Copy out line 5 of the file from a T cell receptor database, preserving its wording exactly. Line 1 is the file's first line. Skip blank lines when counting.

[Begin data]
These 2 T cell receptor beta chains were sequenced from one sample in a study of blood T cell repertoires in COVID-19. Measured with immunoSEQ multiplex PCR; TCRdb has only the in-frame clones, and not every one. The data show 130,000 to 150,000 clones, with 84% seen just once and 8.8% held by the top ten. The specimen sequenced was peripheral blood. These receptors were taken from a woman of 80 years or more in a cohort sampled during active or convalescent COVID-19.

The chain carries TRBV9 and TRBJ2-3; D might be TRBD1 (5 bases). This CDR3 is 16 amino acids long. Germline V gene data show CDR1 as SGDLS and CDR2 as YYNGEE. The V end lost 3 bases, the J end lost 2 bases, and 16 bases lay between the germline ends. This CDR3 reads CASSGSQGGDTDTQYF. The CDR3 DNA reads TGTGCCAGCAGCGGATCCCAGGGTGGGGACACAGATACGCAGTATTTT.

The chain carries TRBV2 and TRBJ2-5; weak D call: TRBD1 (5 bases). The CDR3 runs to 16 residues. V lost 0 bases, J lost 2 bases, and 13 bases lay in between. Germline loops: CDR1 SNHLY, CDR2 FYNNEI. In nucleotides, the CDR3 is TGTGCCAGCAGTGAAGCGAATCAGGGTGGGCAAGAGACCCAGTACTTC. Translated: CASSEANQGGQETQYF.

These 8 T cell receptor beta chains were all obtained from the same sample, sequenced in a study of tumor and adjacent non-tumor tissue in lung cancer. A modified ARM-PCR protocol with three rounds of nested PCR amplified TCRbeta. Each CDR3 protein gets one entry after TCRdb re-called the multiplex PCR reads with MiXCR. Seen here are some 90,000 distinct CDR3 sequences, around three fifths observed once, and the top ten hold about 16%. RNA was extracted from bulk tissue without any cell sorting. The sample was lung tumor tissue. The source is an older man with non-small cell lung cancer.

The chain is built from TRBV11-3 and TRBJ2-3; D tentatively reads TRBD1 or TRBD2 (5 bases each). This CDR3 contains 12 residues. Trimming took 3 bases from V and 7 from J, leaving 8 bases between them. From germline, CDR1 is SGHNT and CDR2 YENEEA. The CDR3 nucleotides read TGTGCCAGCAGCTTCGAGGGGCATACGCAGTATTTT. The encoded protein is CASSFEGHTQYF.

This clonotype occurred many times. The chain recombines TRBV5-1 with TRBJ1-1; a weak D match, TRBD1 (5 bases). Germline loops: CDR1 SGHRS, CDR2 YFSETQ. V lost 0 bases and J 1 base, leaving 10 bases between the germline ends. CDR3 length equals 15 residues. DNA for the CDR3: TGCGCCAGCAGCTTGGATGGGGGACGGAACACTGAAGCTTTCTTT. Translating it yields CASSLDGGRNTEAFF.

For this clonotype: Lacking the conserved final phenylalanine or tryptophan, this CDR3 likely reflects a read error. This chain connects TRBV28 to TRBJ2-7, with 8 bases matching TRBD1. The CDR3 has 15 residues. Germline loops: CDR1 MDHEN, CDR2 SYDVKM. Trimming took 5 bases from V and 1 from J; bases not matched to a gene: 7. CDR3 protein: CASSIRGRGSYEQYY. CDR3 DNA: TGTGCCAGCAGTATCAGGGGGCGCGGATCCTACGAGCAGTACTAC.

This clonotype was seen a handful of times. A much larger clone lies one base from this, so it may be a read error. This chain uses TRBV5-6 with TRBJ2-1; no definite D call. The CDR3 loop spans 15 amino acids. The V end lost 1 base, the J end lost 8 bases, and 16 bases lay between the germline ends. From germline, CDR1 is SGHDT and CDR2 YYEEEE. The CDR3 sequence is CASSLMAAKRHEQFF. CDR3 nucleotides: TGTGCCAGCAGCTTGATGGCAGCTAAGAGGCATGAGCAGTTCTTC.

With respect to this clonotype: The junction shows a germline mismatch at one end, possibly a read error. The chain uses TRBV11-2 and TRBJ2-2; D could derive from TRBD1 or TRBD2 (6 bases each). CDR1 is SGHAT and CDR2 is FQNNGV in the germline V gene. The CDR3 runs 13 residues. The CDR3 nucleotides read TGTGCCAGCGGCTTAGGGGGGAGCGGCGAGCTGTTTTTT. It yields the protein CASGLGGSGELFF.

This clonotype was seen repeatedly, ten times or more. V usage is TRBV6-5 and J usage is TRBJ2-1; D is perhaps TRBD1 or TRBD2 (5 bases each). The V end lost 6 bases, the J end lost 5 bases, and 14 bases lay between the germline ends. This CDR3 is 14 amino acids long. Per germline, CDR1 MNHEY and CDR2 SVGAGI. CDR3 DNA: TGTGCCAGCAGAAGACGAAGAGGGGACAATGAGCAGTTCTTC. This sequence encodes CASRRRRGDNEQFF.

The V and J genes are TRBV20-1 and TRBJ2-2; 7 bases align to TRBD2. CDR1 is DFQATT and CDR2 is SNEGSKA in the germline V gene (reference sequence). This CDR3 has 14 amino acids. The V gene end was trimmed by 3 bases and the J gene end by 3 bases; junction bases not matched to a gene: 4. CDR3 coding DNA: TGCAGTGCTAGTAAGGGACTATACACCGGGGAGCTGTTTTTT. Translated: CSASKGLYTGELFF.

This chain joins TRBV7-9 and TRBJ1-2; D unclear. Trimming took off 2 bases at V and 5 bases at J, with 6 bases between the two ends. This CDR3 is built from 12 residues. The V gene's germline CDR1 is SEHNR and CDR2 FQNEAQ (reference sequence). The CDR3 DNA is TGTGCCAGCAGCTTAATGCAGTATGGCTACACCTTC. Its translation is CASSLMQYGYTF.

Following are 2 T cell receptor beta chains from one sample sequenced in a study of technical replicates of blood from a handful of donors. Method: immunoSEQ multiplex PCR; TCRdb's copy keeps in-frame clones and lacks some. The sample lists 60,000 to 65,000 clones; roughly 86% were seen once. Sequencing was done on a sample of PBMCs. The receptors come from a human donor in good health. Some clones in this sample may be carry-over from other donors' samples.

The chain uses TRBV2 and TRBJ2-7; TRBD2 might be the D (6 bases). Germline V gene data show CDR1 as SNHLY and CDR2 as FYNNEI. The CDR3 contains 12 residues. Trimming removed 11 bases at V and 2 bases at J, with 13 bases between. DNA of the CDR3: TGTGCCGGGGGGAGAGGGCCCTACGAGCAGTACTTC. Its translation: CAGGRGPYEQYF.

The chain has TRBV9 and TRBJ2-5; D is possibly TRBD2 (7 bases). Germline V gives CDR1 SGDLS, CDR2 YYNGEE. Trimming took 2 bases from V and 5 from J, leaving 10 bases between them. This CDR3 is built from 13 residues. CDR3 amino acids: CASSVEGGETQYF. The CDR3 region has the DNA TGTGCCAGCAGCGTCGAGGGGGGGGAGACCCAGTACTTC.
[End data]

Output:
The chain is built from TRBV11-3 and TRBJ2-3; D tentatively reads TRBD1 or TRBD2 (5 bases each). This CDR3 contains 12 residues. Trimming took 3 bases from V and 7 from J, leaving 8 bases between them. From germline, CDR1 is SGHNT and CDR2 YENEEA. The CDR3 nucleotides read TGTGCCAGCAGCTTCGAGGGGCATACGCAGTATTTT. The encoded protein is CASSFEGHTQYF.